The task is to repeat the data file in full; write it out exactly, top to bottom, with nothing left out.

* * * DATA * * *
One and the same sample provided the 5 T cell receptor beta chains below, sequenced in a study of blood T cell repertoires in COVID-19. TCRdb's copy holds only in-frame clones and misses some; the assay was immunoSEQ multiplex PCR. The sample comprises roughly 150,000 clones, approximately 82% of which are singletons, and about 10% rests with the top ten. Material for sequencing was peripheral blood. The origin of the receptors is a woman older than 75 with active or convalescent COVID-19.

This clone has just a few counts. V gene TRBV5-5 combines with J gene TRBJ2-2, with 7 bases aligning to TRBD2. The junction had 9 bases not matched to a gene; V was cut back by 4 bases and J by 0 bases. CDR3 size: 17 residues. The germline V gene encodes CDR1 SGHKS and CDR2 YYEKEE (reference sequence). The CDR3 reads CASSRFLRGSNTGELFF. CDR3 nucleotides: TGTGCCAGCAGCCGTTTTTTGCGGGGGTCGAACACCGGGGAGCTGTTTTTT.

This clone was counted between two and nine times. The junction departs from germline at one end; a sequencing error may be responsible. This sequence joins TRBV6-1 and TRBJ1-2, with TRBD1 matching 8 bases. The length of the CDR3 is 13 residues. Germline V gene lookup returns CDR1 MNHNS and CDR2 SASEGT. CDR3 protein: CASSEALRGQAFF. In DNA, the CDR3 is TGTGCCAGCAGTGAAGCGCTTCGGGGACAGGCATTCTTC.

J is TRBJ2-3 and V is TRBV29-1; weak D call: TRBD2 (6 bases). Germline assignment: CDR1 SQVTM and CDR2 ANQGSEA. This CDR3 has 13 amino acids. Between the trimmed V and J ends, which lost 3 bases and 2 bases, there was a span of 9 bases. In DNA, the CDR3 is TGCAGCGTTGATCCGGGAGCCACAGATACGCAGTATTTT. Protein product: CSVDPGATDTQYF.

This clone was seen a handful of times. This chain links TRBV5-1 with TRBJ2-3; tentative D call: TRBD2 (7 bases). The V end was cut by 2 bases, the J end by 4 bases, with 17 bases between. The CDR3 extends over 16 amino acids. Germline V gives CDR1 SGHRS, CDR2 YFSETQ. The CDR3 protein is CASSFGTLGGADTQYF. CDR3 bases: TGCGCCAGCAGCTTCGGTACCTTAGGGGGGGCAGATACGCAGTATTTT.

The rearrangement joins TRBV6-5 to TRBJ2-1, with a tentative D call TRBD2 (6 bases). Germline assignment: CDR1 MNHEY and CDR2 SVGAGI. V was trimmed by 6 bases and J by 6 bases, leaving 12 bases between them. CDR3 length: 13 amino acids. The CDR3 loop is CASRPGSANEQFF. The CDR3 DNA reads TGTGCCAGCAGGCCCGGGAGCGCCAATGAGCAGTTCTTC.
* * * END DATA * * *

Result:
One and the same sample provided the 5 T cell receptor beta chains below, sequenced in a study of blood T cell repertoires in COVID-19. TCRdb's copy holds only in-frame clones and misses some; the assay was immunoSEQ multiplex PCR. The sample comprises roughly 150,000 clones, approximately 82% of which are singletons, and about 10% rests with the top ten. Material for sequencing was peripheral blood. The origin of the receptors is a woman older than 75 with active or convalescent COVID-19.

This clone has just a few counts. V gene TRBV5-5 combines with J gene TRBJ2-2, with 7 bases aligning to TRBD2. The junction had 9 bases not matched to a gene; V was cut back by 4 bases and J by 0 bases. CDR3 size: 17 residues. The germline V gene encodes CDR1 SGHKS and CDR2 YYEKEE (reference sequence). The CDR3 reads CASSRFLRGSNTGELFF. CDR3 nucleotides: TGTGCCAGCAGCCGTTTTTTGCGGGGGTCGAACACCGGGGAGCTGTTTTTT.

This clone was counted between two and nine times. The junction departs from germline at one end; a sequencing error may be responsible. This sequence joins TRBV6-1 and TRBJ1-2, with TRBD1 matching 8 bases. The length of the CDR3 is 13 residues. Germline V gene lookup returns CDR1 MNHNS and CDR2 SASEGT. CDR3 protein: CASSEALRGQAFF. In DNA, the CDR3 is TGTGCCAGCAGTGAAGCGCTTCGGGGACAGGCATTCTTC.

J is TRBJ2-3 and V is TRBV29-1; weak D call: TRBD2 (6 bases). Germline assignment: CDR1 SQVTM and CDR2 ANQGSEA. This CDR3 has 13 amino acids. Between the trimmed V and J ends, which lost 3 bases and 2 bases, there was a span of 9 bases. In DNA, the CDR3 is TGCAGCGTTGATCCGGGAGCCACAGATACGCAGTATTTT. Protein product: CSVDPGATDTQYF.

This clone was seen a handful of times. This chain links TRBV5-1 with TRBJ2-3; tentative D call: TRBD2 (7 bases). The V end was cut by 2 bases, the J end by 4 bases, with 17 bases between. The CDR3 extends over 16 amino acids. Germline V gives CDR1 SGHRS, CDR2 YFSETQ. The CDR3 protein is CASSFGTLGGADTQYF. CDR3 bases: TGCGCCAGCAGCTTCGGTACCTTAGGGGGGGCAGATACGCAGTATTTT.

The rearrangement joins TRBV6-5 to TRBJ2-1, with a tentative D call TRBD2 (6 bases). Germline assignment: CDR1 MNHEY and CDR2 SVGAGI. V was trimmed by 6 bases and J by 6 bases, leaving 12 bases between them. CDR3 length: 13 amino acids. The CDR3 loop is CASRPGSANEQFF. The CDR3 DNA reads TGTGCCAGCAGGCCCGGGAGCGCCAATGAGCAGTTCTTC.